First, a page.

Monday, August 18, 2008

Technology and moral responsibility

"Now I am become Death, Destroyer of Worlds"
-J. Robert Oppenheimer (from Bhagavad Gita Krishna)

A recent conversation with a friend has got me thinking about the oft used phrase "technology is amoral". Usually used to justify why research or a technology should be pursued when there are foreseeable abuses of the research/technology.

I've used the phrase myself without really thinking what it means. Until now.

The phrase isn't a justification but rather a cop out. A cop out for the researcher or technologist involved from thinking the ramifications of the research or technology and ultimately taking responsibility for possible misuses of the technology or research.

Every researcher and technologist must consider the moral ramifications of what they are doing. It is not straight-jacket of right or wrong. But rather a thought experiment to understand the ramifications of the research or technology being pursued. The aim is to answer questions of what are the moral ramifications of the research or technology? What could happen if things went wrong? What could happen if it was used immorally? Do the benefits out weight the risks?

Being unable to answer those questions about research or technology being pursued is a gross act of negligence. To often justified by the phrase "technology is amoral".

The phrase should really be "technology is amoral, but technologists aren't". As scientists and technologists we must take moral responsibility to how our research and technology is used.

tags: Technology, Morality

Thursday, August 07, 2008

Can Silicon Valley Save the World?

(ed. this post is inspired by a recent trip to Namibia)

Can Silicon Valley save the world?


Silicon Valley has become divorced from the realities of a vast majority of people's lives. There is simply no sense of what is important to people's lives. Silicon Valley has become about technology for technology's sake. And technologies value is only realised when it is applied to solve a real problem. Speeding up how quickly you can print solar cells by 2% is not a problem. How to make it easy for rural farmers in Namibia use solar power is. Human/donkey powered harvesting machine that does not require power other than that of human/donkey sweat is a real solution to increasing the productivity of small african farms.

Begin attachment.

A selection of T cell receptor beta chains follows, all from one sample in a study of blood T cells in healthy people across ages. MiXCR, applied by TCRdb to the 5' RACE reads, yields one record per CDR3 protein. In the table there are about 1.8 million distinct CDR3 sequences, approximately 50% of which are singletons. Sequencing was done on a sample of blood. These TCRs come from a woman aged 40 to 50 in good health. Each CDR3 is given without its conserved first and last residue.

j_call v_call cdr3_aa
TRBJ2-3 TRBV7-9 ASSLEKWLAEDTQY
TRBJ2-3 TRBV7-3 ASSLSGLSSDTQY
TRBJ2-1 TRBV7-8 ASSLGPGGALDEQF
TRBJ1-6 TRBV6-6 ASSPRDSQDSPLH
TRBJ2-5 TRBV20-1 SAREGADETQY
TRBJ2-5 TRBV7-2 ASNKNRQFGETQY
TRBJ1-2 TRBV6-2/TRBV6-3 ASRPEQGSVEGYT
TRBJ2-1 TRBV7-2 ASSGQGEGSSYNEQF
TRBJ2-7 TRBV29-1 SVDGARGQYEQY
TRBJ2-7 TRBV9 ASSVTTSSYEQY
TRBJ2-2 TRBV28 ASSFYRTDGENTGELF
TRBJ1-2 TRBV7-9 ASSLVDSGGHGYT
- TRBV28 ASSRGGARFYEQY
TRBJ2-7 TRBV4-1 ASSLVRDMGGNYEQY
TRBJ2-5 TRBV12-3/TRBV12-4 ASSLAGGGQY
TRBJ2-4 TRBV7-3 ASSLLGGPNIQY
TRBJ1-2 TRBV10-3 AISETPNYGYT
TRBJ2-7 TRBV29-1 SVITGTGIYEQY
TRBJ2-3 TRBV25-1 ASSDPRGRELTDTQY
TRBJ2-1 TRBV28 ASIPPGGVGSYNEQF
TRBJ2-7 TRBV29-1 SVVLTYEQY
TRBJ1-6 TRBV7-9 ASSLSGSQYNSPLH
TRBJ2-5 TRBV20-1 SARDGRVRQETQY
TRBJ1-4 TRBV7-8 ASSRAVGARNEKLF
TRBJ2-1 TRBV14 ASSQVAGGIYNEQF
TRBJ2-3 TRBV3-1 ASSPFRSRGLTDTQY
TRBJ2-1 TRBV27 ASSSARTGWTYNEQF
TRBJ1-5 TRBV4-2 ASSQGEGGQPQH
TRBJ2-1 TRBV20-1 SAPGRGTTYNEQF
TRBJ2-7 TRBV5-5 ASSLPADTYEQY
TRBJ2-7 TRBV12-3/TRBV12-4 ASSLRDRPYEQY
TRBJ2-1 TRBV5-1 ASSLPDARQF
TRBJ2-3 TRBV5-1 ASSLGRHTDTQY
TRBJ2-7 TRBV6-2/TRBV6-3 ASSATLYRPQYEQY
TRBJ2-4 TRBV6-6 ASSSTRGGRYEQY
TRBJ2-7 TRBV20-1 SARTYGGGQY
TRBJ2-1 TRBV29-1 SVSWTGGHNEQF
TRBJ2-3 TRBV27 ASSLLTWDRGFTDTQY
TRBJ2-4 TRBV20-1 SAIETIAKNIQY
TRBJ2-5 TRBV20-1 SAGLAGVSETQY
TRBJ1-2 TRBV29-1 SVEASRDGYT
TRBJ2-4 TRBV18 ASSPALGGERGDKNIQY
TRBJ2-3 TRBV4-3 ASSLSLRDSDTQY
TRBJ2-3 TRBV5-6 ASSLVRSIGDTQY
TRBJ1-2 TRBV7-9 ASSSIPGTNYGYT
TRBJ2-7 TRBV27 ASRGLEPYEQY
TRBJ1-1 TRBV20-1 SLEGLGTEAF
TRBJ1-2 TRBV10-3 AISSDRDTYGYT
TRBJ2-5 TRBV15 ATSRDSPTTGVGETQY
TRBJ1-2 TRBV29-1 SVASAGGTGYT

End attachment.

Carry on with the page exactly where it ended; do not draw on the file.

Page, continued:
Umair Haque and Robert Scoble have both pointed to the malaise within Silicon Valley. Umair even set out a challenge to Silicon Valley to solve the real problems. I have serious doubts whether Silicon Valley can answer the challenge. Being unable to answer the "call to arms" will have serious effect on the influence of Silicon Valley. The money is in solving real problems and real pain. Another twitter is not going to make money.

My pessimism comes from the ivory tower aspect to Silicon Valley, the disconnectedness. If you are blind to real problems and real plain how are you going to solve them? How are you going to develop the technology that solves the problems? To often engineers and VCs get dazzeled by the technology and not how the technology solves the problem. Quickly the technology is pushed forwarded with little consideration to how the development of the technology will actually solve the problem it was designed to solve. Soon the technology no longer solves the problem but has become the end in itself.

Technology only has value when it solves a problem. It might be a materpiece of engineering but unless it solves a problem it is worthless.

It is possible to reverse this illness. The cure is simple. Travel. By travel I don't mean going to conferences in far off places. By travel I mean get out and see the countries your are visiting. Get off the beaten track and mix with the locals. Go backpacking. Traveling is one of the few ways where you bump up against the problems, where you can have the opportunity to see people's pains first hand. Documentaries are a poor shadow of real travel.

It is fair to ask what are real problems. Here's a (very) short list:

  • How do you increase the productivity of small farms without chemicals or expensive fuel? (hint: human powered mechanics)
  • How do you make it easy to install solar power? (hint: corragated iron)
  • How do you keep mobile phones charged cheaply when there is no mains and no solar chargers? (hint: hand crank radio)
Solving these problems would make a huge difference. Solving problems like this is independent of where the problem lies. These are problems (even if masked) across the world.

tags: Umair Haque, Robert Scoble, Silicon Valley